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Written by Olin Coles & David Ramsey   
Sunday, 20 November 2011
Table of Contents: Page Index
ASUS P9X79 Pro Motherboard
The Intel X79 Express Chipset
Closer Look: ASUS P9X79 Pro
ASUS P9X79 Pro Details
ASUS P9X79 Pro Specifications
Motherboard Testing Methodology
AIDA64 Extreme Edition Tests
PCMark Vantage Tests
CINEBENCH R11.5 Benchmarks
CPU-Dependent 3D Gaming
PassMark PerformanceTest
Media Encoding Benchmarks
SPECviewperf 11 Tests
SPECapc Lightwave
Blender and POV-Ray
ASUS P9X79 Pro Conclusion

PassMark PerformanceTest 7.0

The PassMark PerformanceTest allows you to objectively benchmark a PC using a variety of different speed tests and compare the results to other computers. PassMark comprises a complete suite of tests for your computer, including CPU tests, 2D and 3D graphics tests, disk tests, memory tests, and even tests to determine the speed of your system's optical drive. PassMark tests support Hyper-Threading and systems with multiple CPUs, and allow you to save benchmark results to disk (or to export them to HTML, text, GIF, and BMP formats).

Knowledgeable users can use the Advanced Testing section to alter the parameters for the disk, network, graphics, multitasking, and memory tests, and create individual, customized testing suites. But for this review I used only the built-in CPU tests, which aren't configurable. The CPU tests comprise a number of different metrics. The first three I'll look at are integer performance, floating point performance, and a benchmark that finds prime numbers.


Intel utterly dominates the Integer test, and we can see that cores count for a lot here, with the old-school 980X producing results almost identical with the 3960X, and both of them beating the four-core 2600K. AMD does pull off wins in the next two benchmarks, though, especially in the Float test, where AMD's traditionally strong floating point performance takes the's too bad that this will make so little difference in most real-world code, though, where integer instructions comprise upwards of 90% or more of the code actually executed. AMD also pulls off a win in the Prime benchmark, which we've seen before but is still slightly startling against the 3960X.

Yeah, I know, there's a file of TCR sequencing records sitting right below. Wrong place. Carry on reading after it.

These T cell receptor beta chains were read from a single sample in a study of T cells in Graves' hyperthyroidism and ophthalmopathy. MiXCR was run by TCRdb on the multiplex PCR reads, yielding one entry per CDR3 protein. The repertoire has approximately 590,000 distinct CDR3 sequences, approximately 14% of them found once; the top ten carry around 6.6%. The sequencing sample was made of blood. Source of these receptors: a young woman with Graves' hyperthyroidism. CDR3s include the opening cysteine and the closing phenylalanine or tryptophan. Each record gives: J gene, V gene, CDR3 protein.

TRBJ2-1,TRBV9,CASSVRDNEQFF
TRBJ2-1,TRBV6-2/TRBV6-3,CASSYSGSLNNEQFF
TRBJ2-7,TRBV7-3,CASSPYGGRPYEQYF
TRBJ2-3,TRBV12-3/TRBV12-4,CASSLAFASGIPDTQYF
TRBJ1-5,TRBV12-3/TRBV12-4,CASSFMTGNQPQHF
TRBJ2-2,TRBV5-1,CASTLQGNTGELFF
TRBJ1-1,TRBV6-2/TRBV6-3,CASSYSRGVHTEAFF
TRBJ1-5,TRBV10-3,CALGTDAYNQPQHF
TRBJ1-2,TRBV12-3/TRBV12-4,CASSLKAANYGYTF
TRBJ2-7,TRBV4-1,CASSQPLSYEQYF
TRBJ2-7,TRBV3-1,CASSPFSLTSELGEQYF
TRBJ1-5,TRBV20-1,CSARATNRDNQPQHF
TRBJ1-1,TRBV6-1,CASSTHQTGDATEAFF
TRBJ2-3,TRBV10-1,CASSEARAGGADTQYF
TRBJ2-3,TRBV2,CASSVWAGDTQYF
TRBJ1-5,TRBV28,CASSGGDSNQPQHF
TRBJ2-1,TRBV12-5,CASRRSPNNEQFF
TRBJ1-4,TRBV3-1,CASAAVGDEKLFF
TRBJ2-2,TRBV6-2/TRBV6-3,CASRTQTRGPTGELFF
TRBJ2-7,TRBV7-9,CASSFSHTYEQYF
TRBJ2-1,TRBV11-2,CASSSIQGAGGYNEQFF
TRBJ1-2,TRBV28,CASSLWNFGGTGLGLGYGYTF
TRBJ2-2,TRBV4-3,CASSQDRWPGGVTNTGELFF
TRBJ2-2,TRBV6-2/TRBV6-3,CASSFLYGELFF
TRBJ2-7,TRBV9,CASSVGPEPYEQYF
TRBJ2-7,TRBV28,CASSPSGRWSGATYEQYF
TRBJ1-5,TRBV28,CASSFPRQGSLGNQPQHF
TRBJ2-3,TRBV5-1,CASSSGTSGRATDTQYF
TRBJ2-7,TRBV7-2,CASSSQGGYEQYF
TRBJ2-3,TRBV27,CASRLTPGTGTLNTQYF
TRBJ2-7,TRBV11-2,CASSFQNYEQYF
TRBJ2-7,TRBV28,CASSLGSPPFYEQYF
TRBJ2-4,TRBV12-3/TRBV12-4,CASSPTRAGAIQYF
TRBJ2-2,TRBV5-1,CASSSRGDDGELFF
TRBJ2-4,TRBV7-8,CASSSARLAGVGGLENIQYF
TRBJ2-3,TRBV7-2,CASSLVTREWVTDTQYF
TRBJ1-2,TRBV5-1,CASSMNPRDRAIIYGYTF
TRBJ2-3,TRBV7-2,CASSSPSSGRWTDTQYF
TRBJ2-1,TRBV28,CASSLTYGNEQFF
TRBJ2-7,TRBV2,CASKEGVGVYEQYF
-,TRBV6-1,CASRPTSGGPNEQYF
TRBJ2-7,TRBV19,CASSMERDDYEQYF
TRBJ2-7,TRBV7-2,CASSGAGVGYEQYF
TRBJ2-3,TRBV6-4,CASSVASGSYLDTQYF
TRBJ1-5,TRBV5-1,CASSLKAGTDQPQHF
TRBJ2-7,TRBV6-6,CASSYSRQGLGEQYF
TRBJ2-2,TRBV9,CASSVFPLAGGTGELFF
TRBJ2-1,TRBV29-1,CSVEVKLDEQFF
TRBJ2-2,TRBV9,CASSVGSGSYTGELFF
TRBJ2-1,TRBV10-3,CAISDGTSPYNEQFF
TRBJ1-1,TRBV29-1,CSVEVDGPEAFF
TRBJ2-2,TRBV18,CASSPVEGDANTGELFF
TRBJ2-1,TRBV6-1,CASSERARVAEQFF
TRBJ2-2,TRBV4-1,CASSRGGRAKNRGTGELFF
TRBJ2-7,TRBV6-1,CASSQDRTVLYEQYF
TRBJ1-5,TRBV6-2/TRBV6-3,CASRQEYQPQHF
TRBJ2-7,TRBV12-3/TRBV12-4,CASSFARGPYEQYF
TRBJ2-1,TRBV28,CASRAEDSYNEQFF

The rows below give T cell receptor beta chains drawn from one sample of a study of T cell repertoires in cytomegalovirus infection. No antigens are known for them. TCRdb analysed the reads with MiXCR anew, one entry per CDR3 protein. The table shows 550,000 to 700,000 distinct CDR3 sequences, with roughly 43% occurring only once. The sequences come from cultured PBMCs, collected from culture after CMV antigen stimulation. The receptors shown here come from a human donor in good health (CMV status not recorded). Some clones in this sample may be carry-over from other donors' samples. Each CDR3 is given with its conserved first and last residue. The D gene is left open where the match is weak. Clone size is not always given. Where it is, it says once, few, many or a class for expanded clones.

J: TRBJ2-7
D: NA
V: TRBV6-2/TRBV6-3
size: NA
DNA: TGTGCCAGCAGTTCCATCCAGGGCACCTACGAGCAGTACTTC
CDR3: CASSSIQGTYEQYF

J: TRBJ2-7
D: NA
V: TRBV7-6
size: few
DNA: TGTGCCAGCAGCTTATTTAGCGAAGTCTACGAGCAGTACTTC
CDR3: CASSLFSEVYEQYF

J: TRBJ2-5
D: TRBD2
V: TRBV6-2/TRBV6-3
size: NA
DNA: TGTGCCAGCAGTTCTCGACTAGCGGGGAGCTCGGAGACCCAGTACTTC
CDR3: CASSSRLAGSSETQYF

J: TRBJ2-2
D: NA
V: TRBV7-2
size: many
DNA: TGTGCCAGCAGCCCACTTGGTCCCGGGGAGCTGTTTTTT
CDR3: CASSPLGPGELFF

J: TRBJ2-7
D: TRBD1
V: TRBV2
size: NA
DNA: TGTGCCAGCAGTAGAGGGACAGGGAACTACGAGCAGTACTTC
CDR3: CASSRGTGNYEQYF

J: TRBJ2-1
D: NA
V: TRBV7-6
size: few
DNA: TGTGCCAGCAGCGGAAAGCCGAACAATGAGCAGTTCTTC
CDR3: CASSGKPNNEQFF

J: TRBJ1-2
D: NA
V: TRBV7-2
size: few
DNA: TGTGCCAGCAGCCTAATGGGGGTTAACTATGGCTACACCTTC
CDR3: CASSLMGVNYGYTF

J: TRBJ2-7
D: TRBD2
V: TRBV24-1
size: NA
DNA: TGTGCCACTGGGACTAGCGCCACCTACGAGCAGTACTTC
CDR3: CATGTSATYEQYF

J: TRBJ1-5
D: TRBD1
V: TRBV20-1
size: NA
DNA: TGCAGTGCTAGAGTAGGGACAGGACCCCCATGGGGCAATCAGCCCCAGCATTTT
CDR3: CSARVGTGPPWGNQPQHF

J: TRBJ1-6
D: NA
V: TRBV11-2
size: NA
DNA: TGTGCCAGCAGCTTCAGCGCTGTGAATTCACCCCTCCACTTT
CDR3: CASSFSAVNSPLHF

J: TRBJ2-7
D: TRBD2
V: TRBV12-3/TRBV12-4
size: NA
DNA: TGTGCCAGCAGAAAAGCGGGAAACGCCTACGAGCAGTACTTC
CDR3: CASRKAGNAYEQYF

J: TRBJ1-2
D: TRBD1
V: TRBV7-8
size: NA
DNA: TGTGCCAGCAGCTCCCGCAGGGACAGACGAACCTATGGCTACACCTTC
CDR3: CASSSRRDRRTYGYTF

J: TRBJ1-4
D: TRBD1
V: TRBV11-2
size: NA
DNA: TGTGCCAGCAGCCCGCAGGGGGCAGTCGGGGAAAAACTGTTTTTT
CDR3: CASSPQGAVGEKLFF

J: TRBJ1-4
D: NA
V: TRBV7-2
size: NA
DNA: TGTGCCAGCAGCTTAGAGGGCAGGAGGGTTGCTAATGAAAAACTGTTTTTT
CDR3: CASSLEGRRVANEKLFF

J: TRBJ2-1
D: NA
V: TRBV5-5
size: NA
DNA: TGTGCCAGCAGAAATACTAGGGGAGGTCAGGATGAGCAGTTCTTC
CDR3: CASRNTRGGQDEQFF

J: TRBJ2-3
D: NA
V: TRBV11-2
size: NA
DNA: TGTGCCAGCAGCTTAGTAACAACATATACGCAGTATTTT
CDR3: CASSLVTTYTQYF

SSE stands for "Streaming SIMD Extensions", and are instructions that handle multiple chunks of data per instruction (SIMD = Single Instruction Multiple Data). SSE instructions work on single-precision floating point data and are typically used in graphical computations. SSE was Intel's response to AMD's "3D Now", which itself was a response to Intel's MMX instructions. Don't you love competition? AMD's current implementation does well in this benchmark, if only against Intel's last-generation CPU: both Sandy Bridge processor post much higher scores. Things flip around in the Encrypt benchmark, where it's obvious that more cores is more important than core architecture.


The Compress and String benchmarks are both integer-based, but the FX-8150 does pretty well, even so. It's all but even with the 2600K in the Compress benchmark and (very slightly) ahead in the Strings benchmark. But nothing competes with the Core i7-3960X.

But enough with the synthetic benchmarks; let's move onto some more real-world applications.


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